The Varieties of Meditative Experience

Developing dhyāna: The meditative refinement of attention and absorption

Posted Mar 14, 2018

Pexels (free stock photo, adapted)
Source: Pexels (free stock photo, adapted)

In recent years, the meditative practice of mindfulness – a form of non-judgemental present-moment awareness1 – has become almost ubiquitous2. In offices and schools, hospitals and prisons, it is now entirely commonplace to see people attempting to sit quietly and pay mindful attention to their breath, or indeed to any qualia. Indeed, so prominent is mindfulness, one might assume it to be synonymous with meditation itself, as if the only, or at least the dominant, form of this ancient practice. But that is far from the case.

There are in fact scores of different meditative practices across the contemplative traditions. However, it can be difficult for us to appreciate that, in part because such practices are a relatively recent import to Western cultures (notwithstanding comparable native practices like contemplative prayer). For they were only introduced in the 19th century, and didn’t assume cultural prominence until the late 20th century. As a result, Westerners may lack a detailed understanding and appreciation of the range of such practices.

The limitations of English

Correspondingly, English itself lacks nuance in this regard, with all such practices usually referred to generically as ‘meditation.’ It’s not that this label is inaccurate. Rather, it is just so broad that it clouds our appreciation of the differences between practices. It’s as if we lacked the lexicon to specifically identify ‘football,’ ‘rugby,’ ‘tennis,’ and so on, but simply had to refer to these all as ‘sport.’ Clearly, we benefit from being able to give each sport its own unique identifier. So too is that the case with forms of meditative practice.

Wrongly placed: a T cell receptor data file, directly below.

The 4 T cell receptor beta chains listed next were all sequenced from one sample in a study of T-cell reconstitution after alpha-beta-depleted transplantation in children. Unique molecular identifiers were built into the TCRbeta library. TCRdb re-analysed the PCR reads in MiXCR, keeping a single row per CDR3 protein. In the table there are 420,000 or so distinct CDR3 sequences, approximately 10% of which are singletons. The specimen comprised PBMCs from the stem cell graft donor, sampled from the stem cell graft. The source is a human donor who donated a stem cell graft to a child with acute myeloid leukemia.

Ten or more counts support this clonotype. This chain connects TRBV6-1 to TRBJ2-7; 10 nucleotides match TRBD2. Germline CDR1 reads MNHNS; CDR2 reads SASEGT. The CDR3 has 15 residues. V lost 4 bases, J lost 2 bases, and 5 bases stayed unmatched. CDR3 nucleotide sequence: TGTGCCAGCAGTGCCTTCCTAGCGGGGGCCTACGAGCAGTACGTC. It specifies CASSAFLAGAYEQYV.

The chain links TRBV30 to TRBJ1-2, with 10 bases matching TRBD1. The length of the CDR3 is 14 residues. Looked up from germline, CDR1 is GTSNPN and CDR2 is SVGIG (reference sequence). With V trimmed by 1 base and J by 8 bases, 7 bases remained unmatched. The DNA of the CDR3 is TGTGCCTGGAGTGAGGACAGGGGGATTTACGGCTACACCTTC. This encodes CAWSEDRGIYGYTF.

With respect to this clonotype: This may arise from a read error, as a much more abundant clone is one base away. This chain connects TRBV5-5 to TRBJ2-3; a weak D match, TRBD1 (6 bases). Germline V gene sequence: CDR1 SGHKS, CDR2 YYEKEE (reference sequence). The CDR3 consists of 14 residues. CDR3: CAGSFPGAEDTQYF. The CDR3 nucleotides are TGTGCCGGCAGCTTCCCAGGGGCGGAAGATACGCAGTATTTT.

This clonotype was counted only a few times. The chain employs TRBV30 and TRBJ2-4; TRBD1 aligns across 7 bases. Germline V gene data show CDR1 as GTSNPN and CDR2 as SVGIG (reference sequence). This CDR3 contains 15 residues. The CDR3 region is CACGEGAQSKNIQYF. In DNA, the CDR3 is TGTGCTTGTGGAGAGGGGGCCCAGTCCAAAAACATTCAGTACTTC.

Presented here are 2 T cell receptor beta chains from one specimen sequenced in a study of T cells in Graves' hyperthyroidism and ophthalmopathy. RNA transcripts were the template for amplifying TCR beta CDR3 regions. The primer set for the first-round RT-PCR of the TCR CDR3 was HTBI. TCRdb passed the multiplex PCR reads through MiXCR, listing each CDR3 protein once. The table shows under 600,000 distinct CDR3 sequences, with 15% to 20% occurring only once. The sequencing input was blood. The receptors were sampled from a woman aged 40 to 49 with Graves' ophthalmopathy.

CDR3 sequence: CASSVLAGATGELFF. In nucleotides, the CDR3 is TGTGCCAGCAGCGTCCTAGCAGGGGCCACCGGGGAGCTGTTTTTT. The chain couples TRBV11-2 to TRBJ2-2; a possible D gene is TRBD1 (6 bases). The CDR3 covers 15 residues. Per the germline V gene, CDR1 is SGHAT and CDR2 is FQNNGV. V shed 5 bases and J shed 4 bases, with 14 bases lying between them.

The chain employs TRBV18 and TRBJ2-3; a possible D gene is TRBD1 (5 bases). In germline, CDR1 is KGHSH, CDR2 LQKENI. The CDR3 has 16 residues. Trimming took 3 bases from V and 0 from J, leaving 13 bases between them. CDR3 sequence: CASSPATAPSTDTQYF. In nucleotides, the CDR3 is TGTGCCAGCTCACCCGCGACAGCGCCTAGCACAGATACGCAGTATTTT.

Unfortunately, as already noted, English is lacking in that regard. Fortunately though, other languages are not. As such, we can turn to those languages for guidance. More specifically, we have much to learn from their ‘untranslatable’ words relating to meditation. These are terms that lack an exact equivalent in English – which, as highlighted above, simply has the generic label ‘meditation,’ and struggles to distinguish between different practices.

Indeed, we have much to learn from untranslatable words generally. For these can reveal important phenomena which have been overlooked or underappreciated in one’s own culture and language. That’s why I’ve embarked on a project to collect such words, specifically one relating to wellbeing (my area of interest, being a researcher in positive psychology). The result is an evolving positive lexicography, as I explore in two new books (please see bio for details).

The varieties of meditative states

The project is already replete with words relating to meditation, teasing apart its nuances. Naturally, these include the root of mindfulness, the Sanskrit term smṛti (often better known by its Pāli cognate sati)3. Although the word initially pertained to memory, it became used in a meditative context – by the Buddha, and others – to refer to a beneficial form of present-moment awareness, as noted above. The term mindfulness was then introduced as a ‘loan translation’ by T. W. Rhys Davids in 19104, before being brought to wider attention by the likes of Jon Kabat-Zinn in the late 1970s, with his pioneering Mindfulness-Based Stress Reduction programme5.